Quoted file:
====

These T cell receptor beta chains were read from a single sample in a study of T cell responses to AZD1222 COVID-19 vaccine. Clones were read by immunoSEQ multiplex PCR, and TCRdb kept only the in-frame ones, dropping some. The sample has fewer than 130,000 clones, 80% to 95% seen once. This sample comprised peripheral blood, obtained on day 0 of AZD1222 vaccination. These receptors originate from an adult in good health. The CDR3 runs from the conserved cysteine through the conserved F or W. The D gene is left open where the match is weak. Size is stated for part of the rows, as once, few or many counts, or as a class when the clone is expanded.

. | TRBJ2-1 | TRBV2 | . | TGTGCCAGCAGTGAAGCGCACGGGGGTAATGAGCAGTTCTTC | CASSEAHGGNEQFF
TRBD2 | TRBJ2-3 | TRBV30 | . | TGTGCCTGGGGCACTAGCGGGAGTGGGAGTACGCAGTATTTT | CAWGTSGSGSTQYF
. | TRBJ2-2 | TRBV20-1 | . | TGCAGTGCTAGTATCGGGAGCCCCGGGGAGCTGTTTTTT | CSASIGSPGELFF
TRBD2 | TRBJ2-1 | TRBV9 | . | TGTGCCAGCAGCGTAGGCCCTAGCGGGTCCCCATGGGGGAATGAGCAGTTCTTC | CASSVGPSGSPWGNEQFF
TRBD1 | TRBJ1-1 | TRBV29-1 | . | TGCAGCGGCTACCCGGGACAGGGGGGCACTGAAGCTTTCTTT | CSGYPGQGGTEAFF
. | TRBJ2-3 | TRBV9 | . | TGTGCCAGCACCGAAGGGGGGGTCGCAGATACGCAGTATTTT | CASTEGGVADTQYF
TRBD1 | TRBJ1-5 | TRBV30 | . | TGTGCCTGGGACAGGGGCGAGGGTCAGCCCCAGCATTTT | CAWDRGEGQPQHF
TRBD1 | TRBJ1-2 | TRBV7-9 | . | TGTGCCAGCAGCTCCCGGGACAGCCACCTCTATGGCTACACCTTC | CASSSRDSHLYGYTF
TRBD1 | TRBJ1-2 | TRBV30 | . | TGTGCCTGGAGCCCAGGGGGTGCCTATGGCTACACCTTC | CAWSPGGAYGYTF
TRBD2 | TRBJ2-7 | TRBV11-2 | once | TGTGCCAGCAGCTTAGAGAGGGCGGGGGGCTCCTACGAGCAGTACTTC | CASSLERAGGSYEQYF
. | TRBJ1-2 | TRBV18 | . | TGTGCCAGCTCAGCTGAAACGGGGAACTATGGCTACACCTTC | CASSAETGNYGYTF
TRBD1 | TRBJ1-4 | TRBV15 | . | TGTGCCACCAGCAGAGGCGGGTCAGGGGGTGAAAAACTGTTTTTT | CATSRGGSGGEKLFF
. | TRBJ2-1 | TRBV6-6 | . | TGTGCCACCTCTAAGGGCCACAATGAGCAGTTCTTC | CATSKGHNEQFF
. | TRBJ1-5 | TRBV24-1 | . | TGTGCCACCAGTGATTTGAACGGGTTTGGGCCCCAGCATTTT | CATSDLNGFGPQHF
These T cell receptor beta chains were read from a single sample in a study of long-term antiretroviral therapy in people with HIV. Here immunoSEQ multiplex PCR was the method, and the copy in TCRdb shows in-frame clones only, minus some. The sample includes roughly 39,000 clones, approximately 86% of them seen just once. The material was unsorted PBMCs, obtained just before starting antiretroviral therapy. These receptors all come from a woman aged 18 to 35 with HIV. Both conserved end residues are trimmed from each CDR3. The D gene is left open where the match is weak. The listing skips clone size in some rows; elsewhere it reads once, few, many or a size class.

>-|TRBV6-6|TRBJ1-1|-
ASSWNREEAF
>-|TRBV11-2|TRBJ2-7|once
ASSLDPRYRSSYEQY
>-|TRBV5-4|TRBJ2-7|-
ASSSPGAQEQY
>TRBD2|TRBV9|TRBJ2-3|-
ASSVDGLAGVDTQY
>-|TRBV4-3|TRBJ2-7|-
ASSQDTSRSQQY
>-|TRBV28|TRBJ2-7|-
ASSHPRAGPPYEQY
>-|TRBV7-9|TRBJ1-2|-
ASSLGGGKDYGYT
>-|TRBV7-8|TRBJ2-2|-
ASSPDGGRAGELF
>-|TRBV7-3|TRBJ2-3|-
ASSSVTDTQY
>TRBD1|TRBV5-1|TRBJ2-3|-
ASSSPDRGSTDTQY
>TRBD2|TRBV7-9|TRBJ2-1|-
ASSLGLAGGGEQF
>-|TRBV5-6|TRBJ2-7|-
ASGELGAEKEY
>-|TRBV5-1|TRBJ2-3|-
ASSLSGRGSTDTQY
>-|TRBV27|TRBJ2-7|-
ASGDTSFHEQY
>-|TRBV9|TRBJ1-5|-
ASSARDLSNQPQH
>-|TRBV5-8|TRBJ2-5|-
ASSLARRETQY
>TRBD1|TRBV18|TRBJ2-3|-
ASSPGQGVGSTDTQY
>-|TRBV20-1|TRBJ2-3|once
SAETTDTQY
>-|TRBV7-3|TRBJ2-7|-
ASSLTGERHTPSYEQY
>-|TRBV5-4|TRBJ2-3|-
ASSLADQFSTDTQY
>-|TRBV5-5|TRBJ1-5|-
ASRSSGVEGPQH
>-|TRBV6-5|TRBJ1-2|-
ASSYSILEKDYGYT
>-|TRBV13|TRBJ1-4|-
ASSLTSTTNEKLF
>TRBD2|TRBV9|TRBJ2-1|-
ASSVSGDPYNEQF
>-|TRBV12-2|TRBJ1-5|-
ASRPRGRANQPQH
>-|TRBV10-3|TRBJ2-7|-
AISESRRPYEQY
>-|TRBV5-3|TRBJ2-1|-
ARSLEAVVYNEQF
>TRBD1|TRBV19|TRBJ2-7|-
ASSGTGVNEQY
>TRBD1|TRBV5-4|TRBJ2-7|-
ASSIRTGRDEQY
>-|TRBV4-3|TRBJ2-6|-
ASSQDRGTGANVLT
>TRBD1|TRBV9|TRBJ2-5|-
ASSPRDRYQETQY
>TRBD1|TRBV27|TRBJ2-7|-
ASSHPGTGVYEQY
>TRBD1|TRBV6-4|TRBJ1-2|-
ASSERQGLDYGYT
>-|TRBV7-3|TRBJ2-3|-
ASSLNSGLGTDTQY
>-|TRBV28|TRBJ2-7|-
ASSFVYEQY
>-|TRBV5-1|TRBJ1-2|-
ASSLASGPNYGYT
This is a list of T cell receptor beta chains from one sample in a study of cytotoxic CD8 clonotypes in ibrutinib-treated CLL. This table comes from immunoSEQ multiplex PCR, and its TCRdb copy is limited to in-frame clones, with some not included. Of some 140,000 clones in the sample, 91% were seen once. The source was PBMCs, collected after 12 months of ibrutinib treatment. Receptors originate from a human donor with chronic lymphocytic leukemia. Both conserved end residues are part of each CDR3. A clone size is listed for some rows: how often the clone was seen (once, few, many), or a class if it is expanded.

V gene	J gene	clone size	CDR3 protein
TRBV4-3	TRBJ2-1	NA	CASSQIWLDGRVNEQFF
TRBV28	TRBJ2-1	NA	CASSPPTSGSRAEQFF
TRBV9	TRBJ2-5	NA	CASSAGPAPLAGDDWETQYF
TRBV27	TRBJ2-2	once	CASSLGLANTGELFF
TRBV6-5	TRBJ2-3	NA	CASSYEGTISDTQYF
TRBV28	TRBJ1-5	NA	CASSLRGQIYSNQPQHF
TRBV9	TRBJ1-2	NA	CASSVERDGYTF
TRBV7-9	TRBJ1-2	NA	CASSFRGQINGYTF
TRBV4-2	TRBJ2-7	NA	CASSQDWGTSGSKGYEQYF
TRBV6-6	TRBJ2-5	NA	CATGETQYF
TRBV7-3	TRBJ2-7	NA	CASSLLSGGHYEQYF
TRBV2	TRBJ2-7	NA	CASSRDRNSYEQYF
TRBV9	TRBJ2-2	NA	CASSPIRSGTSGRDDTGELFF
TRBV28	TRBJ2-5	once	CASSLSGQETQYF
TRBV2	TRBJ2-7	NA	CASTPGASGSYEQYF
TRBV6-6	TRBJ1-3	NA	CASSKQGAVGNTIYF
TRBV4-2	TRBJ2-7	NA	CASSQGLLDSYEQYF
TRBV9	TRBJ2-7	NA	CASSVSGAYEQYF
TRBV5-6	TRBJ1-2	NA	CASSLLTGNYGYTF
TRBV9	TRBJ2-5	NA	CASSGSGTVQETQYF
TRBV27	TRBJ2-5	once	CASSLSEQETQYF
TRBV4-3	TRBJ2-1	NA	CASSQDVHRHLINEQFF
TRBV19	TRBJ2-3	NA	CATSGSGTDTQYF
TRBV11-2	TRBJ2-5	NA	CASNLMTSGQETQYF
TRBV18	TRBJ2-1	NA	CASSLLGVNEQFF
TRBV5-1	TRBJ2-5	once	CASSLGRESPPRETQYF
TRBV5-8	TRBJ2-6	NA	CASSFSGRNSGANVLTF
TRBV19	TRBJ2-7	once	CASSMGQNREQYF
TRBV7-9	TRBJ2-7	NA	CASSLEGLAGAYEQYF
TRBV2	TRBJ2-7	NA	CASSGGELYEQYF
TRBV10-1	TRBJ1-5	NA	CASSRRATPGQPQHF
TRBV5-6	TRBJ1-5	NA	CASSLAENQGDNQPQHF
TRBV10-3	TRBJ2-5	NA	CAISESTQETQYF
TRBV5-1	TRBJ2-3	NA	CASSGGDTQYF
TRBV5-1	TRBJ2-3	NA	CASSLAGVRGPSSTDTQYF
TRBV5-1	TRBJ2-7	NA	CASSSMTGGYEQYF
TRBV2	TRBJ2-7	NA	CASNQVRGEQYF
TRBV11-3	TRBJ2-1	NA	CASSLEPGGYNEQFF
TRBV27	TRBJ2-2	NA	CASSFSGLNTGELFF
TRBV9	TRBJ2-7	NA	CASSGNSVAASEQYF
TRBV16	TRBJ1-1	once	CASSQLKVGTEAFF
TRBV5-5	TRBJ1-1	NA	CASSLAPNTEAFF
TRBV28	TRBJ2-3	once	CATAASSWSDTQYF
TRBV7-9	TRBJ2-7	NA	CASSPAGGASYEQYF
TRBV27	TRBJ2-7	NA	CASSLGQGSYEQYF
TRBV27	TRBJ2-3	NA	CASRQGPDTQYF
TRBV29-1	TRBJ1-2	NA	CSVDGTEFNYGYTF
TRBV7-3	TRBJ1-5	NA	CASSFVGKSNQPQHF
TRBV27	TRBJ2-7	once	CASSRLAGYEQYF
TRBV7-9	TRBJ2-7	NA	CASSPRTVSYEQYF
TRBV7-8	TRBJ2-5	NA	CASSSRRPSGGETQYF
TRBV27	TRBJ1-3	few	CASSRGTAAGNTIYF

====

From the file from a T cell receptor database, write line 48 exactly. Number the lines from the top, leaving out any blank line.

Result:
ASSLARRETQY